Wednesday, August 7, 2013

House Arrest

Whenever I begin to consider visiting my hometown, I remind myself of the goings on of Las Vegas.  Not the strippers or the gambling (even though I mastered both early in life) - more so, the goings on of the quaint two-story house in the middle of a cul-de-sac of a master-planned community - the house I grew up in. Home sweet home (allegedly).  

During my last visit, over a year ago, I had been enjoying my vacation away from the big city reminiscing with my siblings and old friends. Of course, all of this reminiscing took place at bars or pools with bars - as is necessary. The final day of my trip, my sister and I returned to our mother's house during the wee hours of the morning, dodging her glares and piercing judgments as best we could.  After a few hours of recovery and fluids (the nonalcoholic kind), we were able to pull ourselves together to head back out and meet our friends for some day drinking quality time. 

We braced ourselves for the task at hand and walked outside to the car. With a quick click of the remote entry button, the doors unlocked and my sister opened the passenger door as I walked around to the driver's side - I had requested to drive seeing as I was a Manhattanite whose feet acted as a main form of transportation powered by Jameson instead of unleaded - it had been too long. Apparently, I wasn't as recovered as I had thought I was (similar to Lohan's lack of understanding of her readiness to accept sobriety) because it wasn't until I sat down in the driver's seat that I noticed my ankle monitor - my ankle monitor in the form of a club.  Yes, the steering wheel club invented to thwart would-be car thieves from operating a vehicle.  We were being treated like common criminals. Our mother had placed this bullshit device on the car before leaving in her club-less vehicle. 

It was a Sunday and, as a product of a strict Catholic upbringing, I immediately attempted to use this to my advantage. Grandma would see things my way; she'd have my back. Standing in the driveway, I enthusiastically dialed her up, woosah-ing with every dial tone to calm my frustration. Similar to enjoyably aggressive intercourse suddenly surprising you with a mistimed hip thrust resulting in penetration of the wrong opening, I was shocked and angered when my mother's voice answered the call. A quick glance at the screen of my cell phone confirmed a correct dial. "Put grandma on." As soon as gma picked up the receiver, I began explaining the situation. "Hi, Grandma! I'm not sure if your daughter already told you what she did, but there is a club on the steering wheel, and we can't get to mass." I figured this was a perfect story. I simply mispronounced "the bar" as "mass" - a common mistake, especially if you're born and reared in Las Vegas.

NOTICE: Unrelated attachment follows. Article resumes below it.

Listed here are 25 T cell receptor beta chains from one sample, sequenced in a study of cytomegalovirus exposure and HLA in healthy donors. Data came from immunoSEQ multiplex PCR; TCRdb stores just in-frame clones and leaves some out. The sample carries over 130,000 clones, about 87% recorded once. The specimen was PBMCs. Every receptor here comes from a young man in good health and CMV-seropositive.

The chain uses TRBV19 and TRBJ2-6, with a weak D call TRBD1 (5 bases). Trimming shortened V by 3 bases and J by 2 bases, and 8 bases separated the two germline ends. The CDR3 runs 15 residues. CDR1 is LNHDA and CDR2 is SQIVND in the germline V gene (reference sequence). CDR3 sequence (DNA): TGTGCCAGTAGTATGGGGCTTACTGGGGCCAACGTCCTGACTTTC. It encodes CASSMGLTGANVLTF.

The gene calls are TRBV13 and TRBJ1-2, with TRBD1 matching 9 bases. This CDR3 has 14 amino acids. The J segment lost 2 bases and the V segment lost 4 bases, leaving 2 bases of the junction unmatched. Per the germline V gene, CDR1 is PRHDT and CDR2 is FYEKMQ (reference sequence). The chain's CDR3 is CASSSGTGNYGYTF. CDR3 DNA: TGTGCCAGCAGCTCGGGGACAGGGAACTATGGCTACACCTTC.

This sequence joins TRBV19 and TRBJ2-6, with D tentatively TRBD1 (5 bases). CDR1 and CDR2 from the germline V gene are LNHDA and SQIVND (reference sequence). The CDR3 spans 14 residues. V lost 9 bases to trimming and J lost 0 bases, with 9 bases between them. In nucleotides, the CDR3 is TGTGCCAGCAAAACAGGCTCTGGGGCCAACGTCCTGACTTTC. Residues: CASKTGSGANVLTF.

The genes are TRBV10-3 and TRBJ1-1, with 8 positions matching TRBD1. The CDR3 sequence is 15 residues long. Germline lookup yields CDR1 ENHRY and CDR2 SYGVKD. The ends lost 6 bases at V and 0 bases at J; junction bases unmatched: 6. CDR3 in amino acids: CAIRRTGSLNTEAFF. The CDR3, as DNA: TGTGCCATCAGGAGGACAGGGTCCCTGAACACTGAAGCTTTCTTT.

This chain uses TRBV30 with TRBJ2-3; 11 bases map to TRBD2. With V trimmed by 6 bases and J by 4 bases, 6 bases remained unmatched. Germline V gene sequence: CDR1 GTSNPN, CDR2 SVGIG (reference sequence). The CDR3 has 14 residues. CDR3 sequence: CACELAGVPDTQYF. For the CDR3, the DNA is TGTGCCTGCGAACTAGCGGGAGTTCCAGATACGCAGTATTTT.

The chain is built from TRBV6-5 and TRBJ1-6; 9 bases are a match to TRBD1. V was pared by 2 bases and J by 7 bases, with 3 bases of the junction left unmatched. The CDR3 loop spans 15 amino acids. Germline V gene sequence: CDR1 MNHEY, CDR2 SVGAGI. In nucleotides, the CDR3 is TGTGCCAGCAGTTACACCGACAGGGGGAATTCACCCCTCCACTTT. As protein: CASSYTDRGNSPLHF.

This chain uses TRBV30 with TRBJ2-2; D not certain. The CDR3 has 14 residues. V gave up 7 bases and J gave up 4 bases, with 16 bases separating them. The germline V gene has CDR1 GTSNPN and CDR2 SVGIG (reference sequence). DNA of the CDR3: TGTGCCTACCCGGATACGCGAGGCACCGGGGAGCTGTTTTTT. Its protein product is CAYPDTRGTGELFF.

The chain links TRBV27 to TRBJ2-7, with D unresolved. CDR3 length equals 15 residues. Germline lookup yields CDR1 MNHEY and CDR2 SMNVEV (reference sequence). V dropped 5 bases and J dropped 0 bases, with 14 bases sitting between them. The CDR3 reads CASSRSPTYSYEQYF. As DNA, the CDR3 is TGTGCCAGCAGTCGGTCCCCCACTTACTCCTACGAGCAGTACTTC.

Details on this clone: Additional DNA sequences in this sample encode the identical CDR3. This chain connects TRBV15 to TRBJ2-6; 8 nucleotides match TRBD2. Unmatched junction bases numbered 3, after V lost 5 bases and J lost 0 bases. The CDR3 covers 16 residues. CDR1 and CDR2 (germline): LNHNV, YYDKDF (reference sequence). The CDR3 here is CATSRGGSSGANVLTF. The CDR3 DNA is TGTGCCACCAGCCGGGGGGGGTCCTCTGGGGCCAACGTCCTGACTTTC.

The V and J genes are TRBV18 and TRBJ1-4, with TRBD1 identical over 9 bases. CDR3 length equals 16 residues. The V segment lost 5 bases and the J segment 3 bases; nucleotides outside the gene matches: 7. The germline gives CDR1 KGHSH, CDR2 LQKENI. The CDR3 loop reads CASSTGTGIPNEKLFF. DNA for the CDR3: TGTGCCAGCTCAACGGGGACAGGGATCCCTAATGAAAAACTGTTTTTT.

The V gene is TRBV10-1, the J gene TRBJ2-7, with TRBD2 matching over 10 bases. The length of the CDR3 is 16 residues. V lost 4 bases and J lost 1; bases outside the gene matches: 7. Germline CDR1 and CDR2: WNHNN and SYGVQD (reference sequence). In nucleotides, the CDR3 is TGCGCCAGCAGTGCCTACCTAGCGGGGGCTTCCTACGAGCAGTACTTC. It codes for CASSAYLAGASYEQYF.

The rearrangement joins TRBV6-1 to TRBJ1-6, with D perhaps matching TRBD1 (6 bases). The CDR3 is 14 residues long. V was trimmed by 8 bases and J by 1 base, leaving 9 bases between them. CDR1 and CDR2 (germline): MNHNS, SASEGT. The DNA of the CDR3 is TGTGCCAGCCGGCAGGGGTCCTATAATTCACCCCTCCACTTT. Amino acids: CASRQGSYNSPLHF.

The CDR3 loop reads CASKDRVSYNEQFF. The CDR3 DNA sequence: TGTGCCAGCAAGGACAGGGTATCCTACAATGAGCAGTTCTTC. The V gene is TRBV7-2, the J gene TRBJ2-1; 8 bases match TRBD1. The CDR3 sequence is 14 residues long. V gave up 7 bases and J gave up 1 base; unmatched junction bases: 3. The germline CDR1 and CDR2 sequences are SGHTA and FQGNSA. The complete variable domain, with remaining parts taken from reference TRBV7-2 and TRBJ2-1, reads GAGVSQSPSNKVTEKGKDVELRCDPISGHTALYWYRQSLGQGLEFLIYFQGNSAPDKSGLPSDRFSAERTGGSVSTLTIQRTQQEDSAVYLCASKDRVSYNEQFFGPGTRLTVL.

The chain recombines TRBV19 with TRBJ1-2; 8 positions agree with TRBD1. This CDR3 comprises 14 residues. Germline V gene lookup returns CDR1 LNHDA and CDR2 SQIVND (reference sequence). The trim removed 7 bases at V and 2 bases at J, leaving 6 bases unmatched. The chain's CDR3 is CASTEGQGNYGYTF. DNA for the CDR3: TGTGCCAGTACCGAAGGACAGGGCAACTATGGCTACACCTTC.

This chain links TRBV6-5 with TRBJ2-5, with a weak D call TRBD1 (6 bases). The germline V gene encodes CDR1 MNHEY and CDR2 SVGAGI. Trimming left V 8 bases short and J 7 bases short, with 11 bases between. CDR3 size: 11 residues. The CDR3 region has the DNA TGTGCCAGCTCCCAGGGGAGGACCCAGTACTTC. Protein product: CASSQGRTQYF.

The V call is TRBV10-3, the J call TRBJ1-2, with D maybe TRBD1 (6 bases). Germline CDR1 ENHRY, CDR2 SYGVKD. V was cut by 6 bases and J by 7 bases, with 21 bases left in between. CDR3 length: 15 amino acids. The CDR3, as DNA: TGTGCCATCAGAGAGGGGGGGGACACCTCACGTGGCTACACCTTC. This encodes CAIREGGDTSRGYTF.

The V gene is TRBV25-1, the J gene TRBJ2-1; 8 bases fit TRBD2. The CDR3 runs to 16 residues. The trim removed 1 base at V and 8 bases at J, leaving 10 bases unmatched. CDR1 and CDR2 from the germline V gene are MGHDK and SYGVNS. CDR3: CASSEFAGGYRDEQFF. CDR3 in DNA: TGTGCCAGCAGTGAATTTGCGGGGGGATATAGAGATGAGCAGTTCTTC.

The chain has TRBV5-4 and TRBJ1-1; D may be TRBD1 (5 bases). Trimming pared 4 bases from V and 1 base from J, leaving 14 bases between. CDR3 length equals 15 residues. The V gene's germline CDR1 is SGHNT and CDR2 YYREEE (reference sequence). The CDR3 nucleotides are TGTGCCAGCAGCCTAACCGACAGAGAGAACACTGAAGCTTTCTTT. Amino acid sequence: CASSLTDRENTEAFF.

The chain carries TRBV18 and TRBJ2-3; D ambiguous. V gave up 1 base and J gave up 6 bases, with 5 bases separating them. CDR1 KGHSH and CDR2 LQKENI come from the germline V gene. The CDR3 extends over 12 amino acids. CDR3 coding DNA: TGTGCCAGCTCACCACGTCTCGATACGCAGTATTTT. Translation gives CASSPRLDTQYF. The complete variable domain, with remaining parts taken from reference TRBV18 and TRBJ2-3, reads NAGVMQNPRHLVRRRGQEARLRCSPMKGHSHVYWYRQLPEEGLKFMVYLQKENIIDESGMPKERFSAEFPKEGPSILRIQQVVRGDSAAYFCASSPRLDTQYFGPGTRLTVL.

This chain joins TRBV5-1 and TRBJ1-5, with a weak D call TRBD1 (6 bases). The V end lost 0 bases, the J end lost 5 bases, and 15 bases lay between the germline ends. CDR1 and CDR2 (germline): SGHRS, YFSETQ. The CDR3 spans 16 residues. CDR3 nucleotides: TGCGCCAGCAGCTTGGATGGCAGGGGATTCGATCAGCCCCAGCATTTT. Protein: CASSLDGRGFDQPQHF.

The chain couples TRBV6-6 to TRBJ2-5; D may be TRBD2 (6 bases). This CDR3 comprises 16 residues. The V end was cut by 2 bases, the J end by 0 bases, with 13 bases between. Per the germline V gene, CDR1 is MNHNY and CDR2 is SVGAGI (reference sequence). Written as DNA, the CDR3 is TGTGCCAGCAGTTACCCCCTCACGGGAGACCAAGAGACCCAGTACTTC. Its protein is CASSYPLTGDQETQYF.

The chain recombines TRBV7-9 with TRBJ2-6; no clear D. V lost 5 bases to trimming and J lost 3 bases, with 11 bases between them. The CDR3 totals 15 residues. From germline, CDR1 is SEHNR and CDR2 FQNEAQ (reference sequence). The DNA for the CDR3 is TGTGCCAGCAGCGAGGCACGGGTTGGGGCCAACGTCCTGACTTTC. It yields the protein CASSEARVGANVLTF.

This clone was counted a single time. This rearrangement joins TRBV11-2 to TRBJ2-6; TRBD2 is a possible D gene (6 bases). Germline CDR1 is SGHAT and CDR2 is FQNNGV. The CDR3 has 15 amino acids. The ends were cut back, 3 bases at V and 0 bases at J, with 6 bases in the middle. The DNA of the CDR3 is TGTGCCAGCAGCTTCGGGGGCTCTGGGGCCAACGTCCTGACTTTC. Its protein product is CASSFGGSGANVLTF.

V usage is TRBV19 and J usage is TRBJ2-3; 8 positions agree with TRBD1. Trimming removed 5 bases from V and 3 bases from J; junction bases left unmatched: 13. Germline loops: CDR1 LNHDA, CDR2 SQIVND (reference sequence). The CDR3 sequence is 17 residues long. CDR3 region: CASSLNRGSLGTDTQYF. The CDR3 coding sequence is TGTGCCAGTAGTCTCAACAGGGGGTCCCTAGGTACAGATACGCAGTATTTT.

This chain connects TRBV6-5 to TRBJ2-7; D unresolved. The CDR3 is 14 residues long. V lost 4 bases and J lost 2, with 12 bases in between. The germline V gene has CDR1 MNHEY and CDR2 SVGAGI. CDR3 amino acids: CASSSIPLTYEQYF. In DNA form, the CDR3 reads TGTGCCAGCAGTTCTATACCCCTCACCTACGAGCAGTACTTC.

"Well, why don't you walk to mass?" Grandma, you snake! You know we're Catholic. We're not a couple of Orthodox Jews on our way to synagogue who must abstain from operating vehicles on Shabbat. What do you think this is? Additionally, it's sweltering at over 100 degrees outside and you want us to walk five miles? Immediately, I realized there was no winning in this situation. My mother had already polluted her mother's thoughts with images of us shooting tequila in little-to-no clothing (in our defense, please note it was over 100° outside).

Our mother's plan worked. She successfully circumvented our attempt to enjoy life further - story of my life. We were left with no other choice but to retreat back into the house and finish out our sentence. Fortunately, as the one of her four children who moved 3,000 miles away and emancipated herself years prior, I was not under her control nor the control of some device that acted as a dedicated deterrent. Single mothers sure are creative in their attempts to materialize an absent father.

Soon after this inconvenience, my sister wised up and hid the club as soon as she located it in the master closet. Too bad our mother presumably bought in bulk. She produced a fresh club each time my sister assumed she had successfully outsmarted her. One can never outsmart crazy.*

Yes, I plan on keeping a cab service on retainer the next time I visit.

*The use of crazy in this instance is meant in the most loving and respectful way.**
**In case my mother reads this.

Thursday, August 1, 2013

Getting Naked is Dangerous

Brian and I were thoroughly reveling in our last night in Miami.  Stumbling out of the club, bidding adieu to the South Beach nightlife, we made our way down to the beach to enjoy one last free pedicure the sand always so cordially provides.  We passed a few people on our stroll across the shore while the remnants of waves splashed at our ankles; some homeless, some couples, all enjoying the moon's reflection on the dark water (OK, so the homeless person was sleeping, but it's likely his glazed eyes smiled at his surroundings before he passed out).  When it came time for us to travel back up the beach toward our hotel, we exchanged a knowing look.  "Let's do it," was the general consensus.